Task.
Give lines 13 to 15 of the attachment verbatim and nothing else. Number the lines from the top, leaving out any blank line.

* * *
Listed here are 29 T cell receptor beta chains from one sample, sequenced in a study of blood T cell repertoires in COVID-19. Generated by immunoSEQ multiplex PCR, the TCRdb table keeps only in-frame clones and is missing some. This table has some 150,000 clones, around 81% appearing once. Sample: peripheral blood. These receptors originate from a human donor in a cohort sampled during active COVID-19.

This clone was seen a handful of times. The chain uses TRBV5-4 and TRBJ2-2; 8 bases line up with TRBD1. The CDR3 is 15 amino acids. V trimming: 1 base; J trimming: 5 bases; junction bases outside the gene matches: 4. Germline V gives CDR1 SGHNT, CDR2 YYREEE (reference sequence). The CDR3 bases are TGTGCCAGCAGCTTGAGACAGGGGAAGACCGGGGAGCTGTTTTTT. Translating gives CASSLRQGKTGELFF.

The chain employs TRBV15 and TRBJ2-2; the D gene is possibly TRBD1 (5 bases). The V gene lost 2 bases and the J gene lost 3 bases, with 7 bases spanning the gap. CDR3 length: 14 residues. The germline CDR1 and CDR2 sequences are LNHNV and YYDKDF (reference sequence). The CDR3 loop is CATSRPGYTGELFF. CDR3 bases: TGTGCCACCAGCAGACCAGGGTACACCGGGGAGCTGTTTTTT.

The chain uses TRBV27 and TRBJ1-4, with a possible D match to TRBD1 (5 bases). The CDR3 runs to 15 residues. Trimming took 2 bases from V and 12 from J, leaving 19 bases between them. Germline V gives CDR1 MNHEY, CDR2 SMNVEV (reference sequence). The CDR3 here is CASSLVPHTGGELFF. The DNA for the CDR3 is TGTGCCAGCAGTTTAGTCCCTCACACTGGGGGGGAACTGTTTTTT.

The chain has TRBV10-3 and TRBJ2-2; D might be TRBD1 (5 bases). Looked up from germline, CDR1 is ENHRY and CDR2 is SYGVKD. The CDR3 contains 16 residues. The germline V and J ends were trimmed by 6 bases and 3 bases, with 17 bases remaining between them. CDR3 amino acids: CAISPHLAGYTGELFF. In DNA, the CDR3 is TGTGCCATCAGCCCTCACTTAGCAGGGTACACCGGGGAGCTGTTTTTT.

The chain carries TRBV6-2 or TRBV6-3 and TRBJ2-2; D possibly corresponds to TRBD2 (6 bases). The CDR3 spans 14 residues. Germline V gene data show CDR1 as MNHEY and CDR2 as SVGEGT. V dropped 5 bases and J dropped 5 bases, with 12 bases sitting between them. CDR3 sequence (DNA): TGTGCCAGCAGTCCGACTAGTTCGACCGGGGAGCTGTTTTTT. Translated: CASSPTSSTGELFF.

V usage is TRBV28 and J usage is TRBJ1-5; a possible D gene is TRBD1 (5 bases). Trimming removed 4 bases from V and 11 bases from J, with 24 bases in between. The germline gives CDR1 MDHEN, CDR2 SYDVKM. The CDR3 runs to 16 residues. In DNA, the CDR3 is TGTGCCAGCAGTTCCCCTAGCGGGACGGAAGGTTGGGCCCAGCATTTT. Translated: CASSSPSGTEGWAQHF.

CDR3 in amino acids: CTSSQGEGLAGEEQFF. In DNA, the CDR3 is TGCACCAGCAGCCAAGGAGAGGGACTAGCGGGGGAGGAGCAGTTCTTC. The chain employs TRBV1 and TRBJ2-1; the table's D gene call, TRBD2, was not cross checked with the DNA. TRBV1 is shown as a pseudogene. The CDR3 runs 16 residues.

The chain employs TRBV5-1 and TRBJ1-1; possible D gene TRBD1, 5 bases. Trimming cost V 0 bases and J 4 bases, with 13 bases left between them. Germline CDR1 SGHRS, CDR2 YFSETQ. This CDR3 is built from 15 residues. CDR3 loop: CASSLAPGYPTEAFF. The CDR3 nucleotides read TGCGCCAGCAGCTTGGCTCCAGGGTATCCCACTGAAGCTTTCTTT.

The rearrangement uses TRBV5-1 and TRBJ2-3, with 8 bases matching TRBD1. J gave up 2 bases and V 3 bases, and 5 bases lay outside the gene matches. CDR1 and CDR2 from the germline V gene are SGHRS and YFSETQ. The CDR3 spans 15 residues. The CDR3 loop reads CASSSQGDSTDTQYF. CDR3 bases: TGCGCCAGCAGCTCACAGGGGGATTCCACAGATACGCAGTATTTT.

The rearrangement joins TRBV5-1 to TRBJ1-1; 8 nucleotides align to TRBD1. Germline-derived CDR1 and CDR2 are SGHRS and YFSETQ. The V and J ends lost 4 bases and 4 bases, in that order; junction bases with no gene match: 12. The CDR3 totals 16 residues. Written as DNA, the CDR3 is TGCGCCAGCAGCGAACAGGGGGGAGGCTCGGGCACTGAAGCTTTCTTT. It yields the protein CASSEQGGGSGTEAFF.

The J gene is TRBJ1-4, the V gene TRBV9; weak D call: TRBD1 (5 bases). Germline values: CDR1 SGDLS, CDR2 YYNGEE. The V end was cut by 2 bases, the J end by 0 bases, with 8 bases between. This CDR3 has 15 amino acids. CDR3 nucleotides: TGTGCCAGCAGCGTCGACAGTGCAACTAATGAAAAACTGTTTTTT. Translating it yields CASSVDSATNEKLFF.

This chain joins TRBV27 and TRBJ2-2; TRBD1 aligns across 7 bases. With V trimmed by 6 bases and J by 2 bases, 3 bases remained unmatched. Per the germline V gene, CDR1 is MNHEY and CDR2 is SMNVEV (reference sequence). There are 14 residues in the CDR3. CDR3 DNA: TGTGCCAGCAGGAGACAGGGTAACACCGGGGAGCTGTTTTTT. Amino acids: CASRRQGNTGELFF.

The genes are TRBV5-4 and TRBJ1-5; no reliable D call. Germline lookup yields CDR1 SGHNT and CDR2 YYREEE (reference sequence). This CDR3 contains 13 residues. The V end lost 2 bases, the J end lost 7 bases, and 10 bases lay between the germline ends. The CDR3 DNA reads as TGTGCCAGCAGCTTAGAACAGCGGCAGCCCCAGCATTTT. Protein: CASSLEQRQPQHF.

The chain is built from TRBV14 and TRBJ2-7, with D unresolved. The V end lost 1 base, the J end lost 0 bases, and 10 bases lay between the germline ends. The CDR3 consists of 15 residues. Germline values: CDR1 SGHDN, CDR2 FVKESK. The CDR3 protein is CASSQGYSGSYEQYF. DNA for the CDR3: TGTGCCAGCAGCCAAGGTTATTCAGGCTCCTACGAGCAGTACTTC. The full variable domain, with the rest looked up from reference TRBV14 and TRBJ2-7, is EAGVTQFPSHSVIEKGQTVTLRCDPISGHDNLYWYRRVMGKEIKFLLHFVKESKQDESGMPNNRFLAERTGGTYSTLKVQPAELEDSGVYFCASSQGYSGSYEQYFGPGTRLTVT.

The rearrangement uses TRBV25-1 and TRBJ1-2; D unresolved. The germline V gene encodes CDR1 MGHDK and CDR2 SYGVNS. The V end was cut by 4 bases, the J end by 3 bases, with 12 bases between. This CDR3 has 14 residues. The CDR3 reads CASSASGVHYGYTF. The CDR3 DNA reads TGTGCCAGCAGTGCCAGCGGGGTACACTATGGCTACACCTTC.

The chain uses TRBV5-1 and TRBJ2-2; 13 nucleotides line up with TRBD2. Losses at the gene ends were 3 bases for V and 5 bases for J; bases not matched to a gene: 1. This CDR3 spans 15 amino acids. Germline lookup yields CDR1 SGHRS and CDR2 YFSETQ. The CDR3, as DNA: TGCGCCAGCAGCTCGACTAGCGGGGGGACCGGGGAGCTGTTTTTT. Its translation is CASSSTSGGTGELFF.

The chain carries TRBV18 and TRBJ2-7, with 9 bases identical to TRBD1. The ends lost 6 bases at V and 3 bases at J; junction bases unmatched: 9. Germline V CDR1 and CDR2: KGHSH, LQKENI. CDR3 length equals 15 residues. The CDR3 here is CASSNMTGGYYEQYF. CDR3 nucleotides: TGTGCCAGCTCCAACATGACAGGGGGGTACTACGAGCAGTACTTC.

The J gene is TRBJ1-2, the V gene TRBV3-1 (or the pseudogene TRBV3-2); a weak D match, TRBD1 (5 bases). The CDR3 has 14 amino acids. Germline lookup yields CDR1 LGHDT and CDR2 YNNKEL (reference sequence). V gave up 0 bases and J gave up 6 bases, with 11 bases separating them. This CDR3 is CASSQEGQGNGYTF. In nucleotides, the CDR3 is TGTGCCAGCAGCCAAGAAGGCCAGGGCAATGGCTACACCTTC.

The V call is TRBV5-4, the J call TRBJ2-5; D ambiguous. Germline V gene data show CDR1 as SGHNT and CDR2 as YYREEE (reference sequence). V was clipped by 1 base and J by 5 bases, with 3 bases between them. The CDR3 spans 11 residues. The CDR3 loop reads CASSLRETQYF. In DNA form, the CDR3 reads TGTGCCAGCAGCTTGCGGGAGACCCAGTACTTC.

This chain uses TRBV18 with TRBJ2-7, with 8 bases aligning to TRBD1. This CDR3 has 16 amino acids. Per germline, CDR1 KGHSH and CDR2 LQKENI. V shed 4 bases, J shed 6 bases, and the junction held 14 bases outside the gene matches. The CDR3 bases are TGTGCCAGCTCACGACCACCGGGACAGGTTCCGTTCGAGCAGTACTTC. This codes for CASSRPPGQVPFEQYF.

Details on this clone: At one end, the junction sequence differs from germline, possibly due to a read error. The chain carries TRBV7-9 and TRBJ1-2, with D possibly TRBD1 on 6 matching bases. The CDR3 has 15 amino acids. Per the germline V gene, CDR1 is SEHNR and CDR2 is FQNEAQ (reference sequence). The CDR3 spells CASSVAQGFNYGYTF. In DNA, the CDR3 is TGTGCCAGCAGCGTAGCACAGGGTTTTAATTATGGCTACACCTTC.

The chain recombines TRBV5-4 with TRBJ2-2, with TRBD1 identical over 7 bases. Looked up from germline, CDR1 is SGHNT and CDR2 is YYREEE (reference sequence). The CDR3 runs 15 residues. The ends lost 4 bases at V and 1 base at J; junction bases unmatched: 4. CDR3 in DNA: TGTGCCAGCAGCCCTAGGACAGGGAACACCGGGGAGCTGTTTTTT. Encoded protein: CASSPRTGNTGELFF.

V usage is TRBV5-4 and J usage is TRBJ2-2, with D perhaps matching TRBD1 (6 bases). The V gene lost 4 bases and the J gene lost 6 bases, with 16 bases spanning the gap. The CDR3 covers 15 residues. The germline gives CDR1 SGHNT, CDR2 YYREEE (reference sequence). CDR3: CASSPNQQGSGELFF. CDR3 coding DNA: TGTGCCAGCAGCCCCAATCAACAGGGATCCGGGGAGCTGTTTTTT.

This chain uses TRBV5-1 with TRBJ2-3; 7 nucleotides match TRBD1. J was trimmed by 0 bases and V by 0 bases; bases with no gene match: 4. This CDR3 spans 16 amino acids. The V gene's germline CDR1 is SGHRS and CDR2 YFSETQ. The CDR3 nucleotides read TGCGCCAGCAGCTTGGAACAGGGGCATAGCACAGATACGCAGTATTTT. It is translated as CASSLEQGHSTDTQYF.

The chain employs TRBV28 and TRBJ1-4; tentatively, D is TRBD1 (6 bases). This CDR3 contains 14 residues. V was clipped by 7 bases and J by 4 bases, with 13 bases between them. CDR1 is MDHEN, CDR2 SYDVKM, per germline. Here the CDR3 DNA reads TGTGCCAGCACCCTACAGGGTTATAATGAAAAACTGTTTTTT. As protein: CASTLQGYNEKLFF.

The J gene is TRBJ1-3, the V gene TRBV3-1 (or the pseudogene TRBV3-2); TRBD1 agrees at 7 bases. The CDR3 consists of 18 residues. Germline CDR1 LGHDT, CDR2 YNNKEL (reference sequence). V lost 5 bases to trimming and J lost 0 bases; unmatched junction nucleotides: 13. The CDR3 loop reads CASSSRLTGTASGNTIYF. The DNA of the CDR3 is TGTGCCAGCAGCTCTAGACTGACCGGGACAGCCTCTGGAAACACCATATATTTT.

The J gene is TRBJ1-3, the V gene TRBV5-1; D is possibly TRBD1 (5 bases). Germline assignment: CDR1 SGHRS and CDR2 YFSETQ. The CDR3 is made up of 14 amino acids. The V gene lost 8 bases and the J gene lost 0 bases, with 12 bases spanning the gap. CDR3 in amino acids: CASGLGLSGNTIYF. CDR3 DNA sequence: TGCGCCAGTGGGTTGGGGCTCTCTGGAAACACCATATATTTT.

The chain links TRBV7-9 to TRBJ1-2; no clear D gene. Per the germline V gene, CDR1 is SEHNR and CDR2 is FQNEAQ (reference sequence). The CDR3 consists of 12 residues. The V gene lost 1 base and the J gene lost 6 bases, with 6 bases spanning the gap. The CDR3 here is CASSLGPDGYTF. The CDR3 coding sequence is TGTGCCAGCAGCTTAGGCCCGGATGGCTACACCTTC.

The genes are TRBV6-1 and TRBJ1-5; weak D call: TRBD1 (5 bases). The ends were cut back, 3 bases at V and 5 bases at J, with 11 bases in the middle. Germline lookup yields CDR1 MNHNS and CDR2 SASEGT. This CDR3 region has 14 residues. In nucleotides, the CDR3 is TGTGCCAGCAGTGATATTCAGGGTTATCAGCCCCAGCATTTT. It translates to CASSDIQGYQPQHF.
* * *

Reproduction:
This chain joins TRBV27 and TRBJ2-2; TRBD1 aligns across 7 bases. With V trimmed by 6 bases and J by 2 bases, 3 bases remained unmatched. Per the germline V gene, CDR1 is MNHEY and CDR2 is SMNVEV (reference sequence). There are 14 residues in the CDR3. CDR3 DNA: TGTGCCAGCAGGAGACAGGGTAACACCGGGGAGCTGTTTTTT. Amino acids: CASRRQGNTGELFF.

The genes are TRBV5-4 and TRBJ1-5; no reliable D call. Germline lookup yields CDR1 SGHNT and CDR2 YYREEE (reference sequence). This CDR3 contains 13 residues. The V end lost 2 bases, the J end lost 7 bases, and 10 bases lay between the germline ends. The CDR3 DNA reads as TGTGCCAGCAGCTTAGAACAGCGGCAGCCCCAGCATTTT. Protein: CASSLEQRQPQHF.

The chain is built from TRBV14 and TRBJ2-7, with D unresolved. The V end lost 1 base, the J end lost 0 bases, and 10 bases lay between the germline ends. The CDR3 consists of 15 residues. Germline values: CDR1 SGHDN, CDR2 FVKESK. The CDR3 protein is CASSQGYSGSYEQYF. DNA for the CDR3: TGTGCCAGCAGCCAAGGTTATTCAGGCTCCTACGAGCAGTACTTC. The full variable domain, with the rest looked up from reference TRBV14 and TRBJ2-7, is EAGVTQFPSHSVIEKGQTVTLRCDPISGHDNLYWYRRVMGKEIKFLLHFVKESKQDESGMPNNRFLAERTGGTYSTLKVQPAELEDSGVYFCASSQGYSGSYEQYFGPGTRLTVT.